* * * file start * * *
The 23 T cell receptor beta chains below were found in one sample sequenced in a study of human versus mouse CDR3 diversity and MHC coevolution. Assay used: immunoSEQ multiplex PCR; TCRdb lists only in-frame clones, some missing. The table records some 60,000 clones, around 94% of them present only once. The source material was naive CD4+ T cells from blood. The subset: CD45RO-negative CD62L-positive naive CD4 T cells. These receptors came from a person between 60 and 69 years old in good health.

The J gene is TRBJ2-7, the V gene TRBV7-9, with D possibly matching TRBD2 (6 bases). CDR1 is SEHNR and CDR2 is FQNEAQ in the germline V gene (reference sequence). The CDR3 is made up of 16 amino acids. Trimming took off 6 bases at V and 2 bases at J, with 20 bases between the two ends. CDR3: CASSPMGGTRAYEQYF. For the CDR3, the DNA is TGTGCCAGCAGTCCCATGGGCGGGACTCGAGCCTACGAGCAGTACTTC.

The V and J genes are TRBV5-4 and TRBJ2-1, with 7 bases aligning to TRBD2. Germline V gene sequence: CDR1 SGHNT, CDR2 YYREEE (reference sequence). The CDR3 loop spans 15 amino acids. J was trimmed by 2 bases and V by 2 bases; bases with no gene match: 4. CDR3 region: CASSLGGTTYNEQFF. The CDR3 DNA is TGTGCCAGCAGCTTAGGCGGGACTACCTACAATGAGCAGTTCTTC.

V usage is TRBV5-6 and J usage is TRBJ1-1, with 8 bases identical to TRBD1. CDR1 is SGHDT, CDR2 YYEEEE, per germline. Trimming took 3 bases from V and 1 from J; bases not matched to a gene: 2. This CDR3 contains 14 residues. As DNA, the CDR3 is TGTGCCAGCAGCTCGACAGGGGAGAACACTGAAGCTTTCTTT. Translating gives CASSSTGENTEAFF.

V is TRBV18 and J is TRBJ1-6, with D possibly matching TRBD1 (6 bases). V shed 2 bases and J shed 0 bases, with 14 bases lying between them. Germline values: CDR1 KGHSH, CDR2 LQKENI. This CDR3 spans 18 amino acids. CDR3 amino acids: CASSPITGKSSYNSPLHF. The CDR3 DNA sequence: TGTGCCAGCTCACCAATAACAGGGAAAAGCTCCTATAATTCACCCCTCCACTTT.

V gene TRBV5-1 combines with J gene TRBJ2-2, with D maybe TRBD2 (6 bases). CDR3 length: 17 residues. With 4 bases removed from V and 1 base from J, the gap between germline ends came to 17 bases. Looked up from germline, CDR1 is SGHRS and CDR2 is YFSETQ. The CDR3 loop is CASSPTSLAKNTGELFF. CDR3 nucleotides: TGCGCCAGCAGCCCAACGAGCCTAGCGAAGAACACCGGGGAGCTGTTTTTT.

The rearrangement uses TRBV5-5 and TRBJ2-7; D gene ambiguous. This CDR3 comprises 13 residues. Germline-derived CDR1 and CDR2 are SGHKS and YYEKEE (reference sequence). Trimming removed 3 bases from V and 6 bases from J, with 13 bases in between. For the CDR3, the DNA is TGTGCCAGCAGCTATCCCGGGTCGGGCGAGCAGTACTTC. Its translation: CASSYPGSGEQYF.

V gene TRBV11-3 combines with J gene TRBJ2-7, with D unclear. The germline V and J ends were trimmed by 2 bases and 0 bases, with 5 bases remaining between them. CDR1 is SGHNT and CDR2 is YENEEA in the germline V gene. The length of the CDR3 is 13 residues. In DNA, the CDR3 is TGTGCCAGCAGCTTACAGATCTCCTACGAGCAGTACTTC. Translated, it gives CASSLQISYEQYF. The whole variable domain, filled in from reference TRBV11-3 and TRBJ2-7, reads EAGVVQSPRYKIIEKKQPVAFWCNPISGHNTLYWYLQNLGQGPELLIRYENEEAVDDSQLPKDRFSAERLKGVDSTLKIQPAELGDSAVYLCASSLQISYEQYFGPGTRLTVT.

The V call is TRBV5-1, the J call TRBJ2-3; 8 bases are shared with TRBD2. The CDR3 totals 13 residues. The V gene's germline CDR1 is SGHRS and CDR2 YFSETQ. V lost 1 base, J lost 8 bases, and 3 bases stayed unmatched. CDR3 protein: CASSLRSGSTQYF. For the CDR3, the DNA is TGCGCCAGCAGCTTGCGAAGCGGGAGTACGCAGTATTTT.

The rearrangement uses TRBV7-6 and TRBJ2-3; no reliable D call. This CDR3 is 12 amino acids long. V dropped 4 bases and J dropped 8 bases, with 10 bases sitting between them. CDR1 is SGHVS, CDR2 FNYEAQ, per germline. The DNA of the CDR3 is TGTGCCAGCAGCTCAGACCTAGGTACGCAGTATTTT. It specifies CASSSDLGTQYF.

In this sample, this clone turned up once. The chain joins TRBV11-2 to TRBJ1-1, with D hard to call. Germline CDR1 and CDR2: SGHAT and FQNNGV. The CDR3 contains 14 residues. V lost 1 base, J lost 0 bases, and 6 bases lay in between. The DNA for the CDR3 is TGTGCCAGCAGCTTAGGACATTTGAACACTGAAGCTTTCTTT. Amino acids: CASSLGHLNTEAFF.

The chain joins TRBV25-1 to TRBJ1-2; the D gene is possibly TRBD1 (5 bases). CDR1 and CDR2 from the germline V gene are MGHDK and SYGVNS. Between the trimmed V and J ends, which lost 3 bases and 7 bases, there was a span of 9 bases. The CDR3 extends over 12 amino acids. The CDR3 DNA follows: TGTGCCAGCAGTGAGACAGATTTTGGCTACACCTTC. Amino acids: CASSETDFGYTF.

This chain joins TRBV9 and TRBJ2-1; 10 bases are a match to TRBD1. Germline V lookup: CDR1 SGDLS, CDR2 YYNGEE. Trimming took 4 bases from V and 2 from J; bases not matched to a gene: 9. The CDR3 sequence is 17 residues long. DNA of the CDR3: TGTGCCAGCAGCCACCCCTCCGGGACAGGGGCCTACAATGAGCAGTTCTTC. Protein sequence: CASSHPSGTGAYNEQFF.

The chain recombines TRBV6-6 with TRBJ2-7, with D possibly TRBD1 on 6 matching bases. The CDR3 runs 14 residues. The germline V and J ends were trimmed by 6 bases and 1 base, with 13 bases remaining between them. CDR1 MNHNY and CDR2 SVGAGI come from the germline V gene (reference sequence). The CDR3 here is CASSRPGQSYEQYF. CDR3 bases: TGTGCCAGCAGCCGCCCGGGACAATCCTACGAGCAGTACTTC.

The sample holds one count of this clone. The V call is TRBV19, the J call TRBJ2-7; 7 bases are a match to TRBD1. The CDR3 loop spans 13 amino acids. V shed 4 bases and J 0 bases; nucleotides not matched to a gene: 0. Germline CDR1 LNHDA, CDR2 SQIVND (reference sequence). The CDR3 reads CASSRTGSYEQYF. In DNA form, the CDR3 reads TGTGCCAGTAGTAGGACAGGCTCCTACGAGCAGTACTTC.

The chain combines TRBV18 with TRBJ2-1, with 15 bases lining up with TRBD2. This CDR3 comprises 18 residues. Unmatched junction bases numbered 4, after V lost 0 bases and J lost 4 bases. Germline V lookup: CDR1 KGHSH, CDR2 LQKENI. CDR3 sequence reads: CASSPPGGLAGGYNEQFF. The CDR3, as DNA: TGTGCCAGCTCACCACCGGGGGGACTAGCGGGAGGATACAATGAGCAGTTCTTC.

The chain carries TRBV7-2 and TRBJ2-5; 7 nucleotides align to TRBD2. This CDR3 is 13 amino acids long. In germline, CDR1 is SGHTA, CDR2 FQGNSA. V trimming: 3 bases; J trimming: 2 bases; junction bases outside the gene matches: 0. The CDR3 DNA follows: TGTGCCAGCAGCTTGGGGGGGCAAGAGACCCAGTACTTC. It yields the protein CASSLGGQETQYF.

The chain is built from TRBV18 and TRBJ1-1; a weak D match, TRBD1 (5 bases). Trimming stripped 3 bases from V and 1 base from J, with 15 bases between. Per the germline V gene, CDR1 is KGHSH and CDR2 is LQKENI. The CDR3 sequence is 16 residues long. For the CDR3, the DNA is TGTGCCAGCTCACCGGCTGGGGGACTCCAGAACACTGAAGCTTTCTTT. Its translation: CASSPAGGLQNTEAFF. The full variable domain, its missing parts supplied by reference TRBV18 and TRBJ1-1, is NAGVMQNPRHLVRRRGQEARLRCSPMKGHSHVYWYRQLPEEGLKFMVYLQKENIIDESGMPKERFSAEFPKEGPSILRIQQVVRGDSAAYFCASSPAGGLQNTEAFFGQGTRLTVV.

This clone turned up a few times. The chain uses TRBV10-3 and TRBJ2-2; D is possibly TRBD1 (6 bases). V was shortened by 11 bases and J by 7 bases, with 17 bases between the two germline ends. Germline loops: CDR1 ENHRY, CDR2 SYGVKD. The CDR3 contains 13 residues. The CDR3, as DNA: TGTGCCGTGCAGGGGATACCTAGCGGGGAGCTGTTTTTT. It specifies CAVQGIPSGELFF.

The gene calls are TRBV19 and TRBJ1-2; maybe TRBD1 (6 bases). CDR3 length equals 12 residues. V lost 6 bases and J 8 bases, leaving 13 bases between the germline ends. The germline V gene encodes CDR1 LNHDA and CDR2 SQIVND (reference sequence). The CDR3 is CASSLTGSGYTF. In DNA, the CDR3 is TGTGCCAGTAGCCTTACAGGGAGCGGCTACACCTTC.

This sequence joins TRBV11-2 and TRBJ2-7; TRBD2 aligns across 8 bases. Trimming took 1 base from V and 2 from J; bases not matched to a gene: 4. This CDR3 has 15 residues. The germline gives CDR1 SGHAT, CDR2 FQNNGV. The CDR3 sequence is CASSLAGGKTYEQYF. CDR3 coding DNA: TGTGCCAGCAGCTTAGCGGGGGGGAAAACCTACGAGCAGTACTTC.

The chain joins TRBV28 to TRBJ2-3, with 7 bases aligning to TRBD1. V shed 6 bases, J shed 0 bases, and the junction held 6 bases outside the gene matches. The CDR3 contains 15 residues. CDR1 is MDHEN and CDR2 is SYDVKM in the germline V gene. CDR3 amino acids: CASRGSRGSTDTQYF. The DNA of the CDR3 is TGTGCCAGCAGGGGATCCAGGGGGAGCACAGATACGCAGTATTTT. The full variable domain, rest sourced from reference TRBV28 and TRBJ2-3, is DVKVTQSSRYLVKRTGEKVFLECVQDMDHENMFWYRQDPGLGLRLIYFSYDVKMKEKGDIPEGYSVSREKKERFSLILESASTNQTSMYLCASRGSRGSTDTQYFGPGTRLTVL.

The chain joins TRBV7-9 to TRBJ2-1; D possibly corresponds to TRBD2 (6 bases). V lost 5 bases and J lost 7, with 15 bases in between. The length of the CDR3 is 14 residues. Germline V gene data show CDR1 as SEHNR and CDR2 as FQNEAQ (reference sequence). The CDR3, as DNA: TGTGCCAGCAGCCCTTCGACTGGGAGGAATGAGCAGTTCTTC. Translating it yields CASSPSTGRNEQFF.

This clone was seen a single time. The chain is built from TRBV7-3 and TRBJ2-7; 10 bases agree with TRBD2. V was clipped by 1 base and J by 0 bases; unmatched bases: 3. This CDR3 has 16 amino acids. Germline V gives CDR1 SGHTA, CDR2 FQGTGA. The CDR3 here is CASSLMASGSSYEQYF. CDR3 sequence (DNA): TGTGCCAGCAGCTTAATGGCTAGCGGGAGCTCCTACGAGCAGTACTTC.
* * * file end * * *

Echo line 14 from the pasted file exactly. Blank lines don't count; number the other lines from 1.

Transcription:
The chain recombines TRBV6-6 with TRBJ2-7, with D possibly TRBD1 on 6 matching bases. The CDR3 runs 14 residues. The germline V and J ends were trimmed by 6 bases and 1 base, with 13 bases remaining between them. CDR1 MNHNY and CDR2 SVGAGI come from the germline V gene (reference sequence). The CDR3 here is CASSRPGQSYEQYF. CDR3 bases: TGTGCCAGCAGCCGCCCGGGACAATCCTACGAGCAGTACTTC.